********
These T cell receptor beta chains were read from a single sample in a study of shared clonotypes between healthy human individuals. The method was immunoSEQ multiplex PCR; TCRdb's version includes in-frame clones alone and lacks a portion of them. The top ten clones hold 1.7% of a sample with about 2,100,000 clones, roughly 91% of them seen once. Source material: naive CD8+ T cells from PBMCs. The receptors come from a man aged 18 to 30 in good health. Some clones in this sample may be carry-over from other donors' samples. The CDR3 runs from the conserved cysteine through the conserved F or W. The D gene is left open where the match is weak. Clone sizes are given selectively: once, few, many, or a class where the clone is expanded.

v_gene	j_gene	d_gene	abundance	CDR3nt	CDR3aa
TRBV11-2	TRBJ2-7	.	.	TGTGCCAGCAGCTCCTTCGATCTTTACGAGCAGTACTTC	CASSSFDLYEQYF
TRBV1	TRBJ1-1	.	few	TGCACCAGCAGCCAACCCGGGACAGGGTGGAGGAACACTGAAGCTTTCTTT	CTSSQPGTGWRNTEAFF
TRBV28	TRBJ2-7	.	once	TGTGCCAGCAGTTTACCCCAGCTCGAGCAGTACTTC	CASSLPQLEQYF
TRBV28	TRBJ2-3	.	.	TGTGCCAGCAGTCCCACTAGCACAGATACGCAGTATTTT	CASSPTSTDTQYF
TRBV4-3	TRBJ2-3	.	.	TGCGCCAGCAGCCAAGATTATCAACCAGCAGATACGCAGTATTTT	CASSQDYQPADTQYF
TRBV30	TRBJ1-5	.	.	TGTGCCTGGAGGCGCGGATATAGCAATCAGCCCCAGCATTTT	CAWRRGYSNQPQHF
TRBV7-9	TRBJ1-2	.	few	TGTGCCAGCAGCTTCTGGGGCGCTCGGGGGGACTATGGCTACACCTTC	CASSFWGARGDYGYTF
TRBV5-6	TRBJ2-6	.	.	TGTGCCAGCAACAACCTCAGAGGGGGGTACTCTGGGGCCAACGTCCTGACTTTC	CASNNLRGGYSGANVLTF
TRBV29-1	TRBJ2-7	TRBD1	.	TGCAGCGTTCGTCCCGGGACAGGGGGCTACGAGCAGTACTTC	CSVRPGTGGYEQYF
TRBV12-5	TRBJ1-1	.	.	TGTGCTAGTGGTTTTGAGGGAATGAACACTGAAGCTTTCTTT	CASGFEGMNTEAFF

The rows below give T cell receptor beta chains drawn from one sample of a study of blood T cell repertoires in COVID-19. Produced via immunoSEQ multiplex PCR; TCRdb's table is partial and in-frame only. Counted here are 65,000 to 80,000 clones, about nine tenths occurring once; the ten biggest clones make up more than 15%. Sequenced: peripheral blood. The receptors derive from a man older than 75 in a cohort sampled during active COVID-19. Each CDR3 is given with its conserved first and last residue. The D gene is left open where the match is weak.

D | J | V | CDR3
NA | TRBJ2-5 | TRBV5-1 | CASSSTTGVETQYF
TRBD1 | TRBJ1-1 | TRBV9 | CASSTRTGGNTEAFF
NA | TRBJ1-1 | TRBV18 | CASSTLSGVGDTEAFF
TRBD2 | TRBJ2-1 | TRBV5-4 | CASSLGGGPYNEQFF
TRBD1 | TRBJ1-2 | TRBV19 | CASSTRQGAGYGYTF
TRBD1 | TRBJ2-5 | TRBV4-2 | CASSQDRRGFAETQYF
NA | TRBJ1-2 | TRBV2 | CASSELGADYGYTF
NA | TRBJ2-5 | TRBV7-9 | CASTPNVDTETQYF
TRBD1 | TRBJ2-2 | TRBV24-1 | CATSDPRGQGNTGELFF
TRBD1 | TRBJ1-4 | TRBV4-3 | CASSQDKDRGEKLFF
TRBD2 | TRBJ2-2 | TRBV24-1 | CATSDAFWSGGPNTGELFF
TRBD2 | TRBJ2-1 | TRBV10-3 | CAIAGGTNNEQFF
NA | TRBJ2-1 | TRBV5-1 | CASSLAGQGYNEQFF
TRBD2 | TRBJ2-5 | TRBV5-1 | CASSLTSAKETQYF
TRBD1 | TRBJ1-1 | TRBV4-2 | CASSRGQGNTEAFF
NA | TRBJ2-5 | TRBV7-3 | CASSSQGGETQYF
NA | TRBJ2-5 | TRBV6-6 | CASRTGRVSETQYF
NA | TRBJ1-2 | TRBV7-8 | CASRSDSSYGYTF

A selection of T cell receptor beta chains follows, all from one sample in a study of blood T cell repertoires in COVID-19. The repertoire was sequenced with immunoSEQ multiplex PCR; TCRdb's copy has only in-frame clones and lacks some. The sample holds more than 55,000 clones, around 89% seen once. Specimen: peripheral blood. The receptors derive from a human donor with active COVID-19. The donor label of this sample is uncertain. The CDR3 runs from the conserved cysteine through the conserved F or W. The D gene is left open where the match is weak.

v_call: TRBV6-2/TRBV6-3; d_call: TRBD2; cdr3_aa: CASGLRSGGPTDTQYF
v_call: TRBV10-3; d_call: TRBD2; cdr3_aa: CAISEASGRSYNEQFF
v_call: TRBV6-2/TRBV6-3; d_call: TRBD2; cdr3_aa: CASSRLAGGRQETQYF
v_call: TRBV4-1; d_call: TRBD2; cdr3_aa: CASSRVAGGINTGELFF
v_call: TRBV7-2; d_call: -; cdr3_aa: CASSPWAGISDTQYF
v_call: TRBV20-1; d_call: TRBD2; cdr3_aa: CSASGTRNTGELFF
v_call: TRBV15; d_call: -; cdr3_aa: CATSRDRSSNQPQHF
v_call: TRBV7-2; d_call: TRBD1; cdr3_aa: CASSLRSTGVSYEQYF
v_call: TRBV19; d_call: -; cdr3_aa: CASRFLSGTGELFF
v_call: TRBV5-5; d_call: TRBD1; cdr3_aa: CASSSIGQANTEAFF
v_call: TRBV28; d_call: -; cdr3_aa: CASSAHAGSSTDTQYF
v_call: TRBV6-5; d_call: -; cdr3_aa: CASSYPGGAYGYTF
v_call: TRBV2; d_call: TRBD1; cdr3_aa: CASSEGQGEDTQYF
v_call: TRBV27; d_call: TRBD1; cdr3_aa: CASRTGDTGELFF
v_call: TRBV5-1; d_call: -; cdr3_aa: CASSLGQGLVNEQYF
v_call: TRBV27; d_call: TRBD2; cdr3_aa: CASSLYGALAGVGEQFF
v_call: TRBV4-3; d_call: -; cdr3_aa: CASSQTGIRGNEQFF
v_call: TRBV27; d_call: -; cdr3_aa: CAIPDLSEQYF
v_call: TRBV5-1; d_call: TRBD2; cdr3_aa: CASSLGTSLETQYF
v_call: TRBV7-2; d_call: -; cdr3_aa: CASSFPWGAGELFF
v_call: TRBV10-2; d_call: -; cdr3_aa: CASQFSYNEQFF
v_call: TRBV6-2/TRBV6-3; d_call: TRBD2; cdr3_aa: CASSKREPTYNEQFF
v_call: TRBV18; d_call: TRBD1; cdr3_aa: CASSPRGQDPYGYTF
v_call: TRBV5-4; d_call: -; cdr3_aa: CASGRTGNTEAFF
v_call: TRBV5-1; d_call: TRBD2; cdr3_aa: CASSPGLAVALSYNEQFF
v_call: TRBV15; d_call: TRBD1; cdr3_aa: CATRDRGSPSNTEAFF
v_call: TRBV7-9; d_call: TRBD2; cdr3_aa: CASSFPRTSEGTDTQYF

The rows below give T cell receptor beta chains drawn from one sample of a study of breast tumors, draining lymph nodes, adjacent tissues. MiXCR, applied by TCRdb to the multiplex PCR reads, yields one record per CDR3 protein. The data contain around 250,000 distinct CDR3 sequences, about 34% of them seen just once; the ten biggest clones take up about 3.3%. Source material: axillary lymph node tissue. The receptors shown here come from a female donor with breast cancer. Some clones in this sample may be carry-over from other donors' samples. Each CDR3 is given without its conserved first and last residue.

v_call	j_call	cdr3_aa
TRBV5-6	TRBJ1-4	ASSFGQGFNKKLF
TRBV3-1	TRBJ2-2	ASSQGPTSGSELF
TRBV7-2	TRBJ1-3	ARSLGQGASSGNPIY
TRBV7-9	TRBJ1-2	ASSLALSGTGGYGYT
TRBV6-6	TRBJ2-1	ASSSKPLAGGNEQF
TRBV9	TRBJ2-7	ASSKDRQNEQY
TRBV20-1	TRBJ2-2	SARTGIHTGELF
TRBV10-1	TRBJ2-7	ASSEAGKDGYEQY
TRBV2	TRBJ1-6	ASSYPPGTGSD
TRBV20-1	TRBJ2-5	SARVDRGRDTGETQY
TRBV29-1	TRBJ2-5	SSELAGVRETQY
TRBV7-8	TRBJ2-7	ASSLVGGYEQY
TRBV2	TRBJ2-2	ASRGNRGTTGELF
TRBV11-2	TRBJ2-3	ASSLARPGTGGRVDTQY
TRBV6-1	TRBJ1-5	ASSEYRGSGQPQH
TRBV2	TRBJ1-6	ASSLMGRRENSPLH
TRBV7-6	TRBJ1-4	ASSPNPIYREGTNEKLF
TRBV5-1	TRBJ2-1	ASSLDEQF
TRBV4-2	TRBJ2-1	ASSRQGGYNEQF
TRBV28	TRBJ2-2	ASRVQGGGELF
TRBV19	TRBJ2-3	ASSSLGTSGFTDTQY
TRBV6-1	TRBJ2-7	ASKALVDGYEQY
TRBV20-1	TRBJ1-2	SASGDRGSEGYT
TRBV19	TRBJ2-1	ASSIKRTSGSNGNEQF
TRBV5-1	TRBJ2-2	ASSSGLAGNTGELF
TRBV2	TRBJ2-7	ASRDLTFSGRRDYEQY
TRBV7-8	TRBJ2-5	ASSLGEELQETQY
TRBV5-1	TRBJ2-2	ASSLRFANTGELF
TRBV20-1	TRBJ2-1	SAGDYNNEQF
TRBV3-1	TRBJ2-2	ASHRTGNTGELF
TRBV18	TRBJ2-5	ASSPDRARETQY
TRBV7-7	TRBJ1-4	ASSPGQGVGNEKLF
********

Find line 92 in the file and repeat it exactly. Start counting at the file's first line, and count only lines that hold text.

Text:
TRBV3-1	TRBJ2-2	ASHRTGNTGELF